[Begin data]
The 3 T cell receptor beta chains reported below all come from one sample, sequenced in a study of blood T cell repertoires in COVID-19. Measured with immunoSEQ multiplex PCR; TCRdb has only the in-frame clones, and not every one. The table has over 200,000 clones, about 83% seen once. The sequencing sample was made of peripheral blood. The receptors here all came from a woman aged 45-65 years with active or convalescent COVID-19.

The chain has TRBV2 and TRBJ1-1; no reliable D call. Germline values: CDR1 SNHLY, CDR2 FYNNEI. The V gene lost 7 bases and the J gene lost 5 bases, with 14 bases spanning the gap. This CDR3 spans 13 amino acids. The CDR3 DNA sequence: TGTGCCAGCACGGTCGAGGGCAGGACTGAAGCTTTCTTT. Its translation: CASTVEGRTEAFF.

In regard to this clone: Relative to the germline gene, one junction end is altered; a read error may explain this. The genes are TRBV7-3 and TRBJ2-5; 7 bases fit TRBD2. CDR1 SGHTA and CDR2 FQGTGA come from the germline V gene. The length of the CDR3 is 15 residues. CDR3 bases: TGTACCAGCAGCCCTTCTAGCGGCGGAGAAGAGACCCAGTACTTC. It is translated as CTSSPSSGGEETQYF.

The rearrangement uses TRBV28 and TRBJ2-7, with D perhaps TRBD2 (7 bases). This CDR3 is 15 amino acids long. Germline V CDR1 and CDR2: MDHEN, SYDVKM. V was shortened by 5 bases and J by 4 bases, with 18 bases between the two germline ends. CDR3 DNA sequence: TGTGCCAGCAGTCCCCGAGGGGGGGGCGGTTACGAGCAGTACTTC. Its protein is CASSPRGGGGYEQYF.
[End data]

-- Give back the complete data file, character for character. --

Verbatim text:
The 3 T cell receptor beta chains reported below all come from one sample, sequenced in a study of blood T cell repertoires in COVID-19. Measured with immunoSEQ multiplex PCR; TCRdb has only the in-frame clones, and not every one. The table has over 200,000 clones, about 83% seen once. The sequencing sample was made of peripheral blood. The receptors here all came from a woman aged 45-65 years with active or convalescent COVID-19.

The chain has TRBV2 and TRBJ1-1; no reliable D call. Germline values: CDR1 SNHLY, CDR2 FYNNEI. The V gene lost 7 bases and the J gene lost 5 bases, with 14 bases spanning the gap. This CDR3 spans 13 amino acids. The CDR3 DNA sequence: TGTGCCAGCACGGTCGAGGGCAGGACTGAAGCTTTCTTT. Its translation: CASTVEGRTEAFF.

In regard to this clone: Relative to the germline gene, one junction end is altered; a read error may explain this. The genes are TRBV7-3 and TRBJ2-5; 7 bases fit TRBD2. CDR1 SGHTA and CDR2 FQGTGA come from the germline V gene. The length of the CDR3 is 15 residues. CDR3 bases: TGTACCAGCAGCCCTTCTAGCGGCGGAGAAGAGACCCAGTACTTC. It is translated as CTSSPSSGGEETQYF.

The rearrangement uses TRBV28 and TRBJ2-7, with D perhaps TRBD2 (7 bases). This CDR3 is 15 amino acids long. Germline V CDR1 and CDR2: MDHEN, SYDVKM. V was shortened by 5 bases and J by 4 bases, with 18 bases between the two germline ends. CDR3 DNA sequence: TGTGCCAGCAGTCCCCGAGGGGGGGGCGGTTACGAGCAGTACTTC. Its protein is CASSPRGGGGYEQYF.